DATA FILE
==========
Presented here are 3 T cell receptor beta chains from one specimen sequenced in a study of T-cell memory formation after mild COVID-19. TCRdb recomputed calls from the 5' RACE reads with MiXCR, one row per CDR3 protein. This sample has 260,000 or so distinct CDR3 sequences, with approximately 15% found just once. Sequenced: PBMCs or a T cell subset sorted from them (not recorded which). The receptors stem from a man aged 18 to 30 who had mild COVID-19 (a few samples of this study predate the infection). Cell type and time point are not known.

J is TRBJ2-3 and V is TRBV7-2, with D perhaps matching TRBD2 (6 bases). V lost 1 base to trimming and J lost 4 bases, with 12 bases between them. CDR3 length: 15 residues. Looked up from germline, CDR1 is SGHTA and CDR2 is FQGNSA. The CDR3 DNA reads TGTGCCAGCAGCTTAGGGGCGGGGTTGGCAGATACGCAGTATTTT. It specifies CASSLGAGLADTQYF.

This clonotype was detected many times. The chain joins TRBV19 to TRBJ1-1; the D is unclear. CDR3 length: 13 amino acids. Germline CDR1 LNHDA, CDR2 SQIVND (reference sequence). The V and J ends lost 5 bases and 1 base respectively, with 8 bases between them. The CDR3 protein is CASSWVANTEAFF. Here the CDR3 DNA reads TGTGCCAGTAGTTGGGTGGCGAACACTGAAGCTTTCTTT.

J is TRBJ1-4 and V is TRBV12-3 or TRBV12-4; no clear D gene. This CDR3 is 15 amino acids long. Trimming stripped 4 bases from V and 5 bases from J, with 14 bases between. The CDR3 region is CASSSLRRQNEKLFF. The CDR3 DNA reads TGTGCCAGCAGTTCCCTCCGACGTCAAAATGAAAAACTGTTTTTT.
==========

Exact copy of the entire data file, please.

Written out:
Presented here are 3 T cell receptor beta chains from one specimen sequenced in a study of T-cell memory formation after mild COVID-19. TCRdb recomputed calls from the 5' RACE reads with MiXCR, one row per CDR3 protein. This sample has 260,000 or so distinct CDR3 sequences, with approximately 15% found just once. Sequenced: PBMCs or a T cell subset sorted from them (not recorded which). The receptors stem from a man aged 18 to 30 who had mild COVID-19 (a few samples of this study predate the infection). Cell type and time point are not known.

J is TRBJ2-3 and V is TRBV7-2, with D perhaps matching TRBD2 (6 bases). V lost 1 base to trimming and J lost 4 bases, with 12 bases between them. CDR3 length: 15 residues. Looked up from germline, CDR1 is SGHTA and CDR2 is FQGNSA. The CDR3 DNA reads TGTGCCAGCAGCTTAGGGGCGGGGTTGGCAGATACGCAGTATTTT. It specifies CASSLGAGLADTQYF.

This clonotype was detected many times. The chain joins TRBV19 to TRBJ1-1; the D is unclear. CDR3 length: 13 amino acids. Germline CDR1 LNHDA, CDR2 SQIVND (reference sequence). The V and J ends lost 5 bases and 1 base respectively, with 8 bases between them. The CDR3 protein is CASSWVANTEAFF. Here the CDR3 DNA reads TGTGCCAGTAGTTGGGTGGCGAACACTGAAGCTTTCTTT.

J is TRBJ1-4 and V is TRBV12-3 or TRBV12-4; no clear D gene. This CDR3 is 15 amino acids long. Trimming stripped 4 bases from V and 5 bases from J, with 14 bases between. The CDR3 region is CASSSLRRQNEKLFF. The CDR3 DNA reads TGTGCCAGCAGTTCCCTCCGACGTCAAAATGAAAAACTGTTTTTT.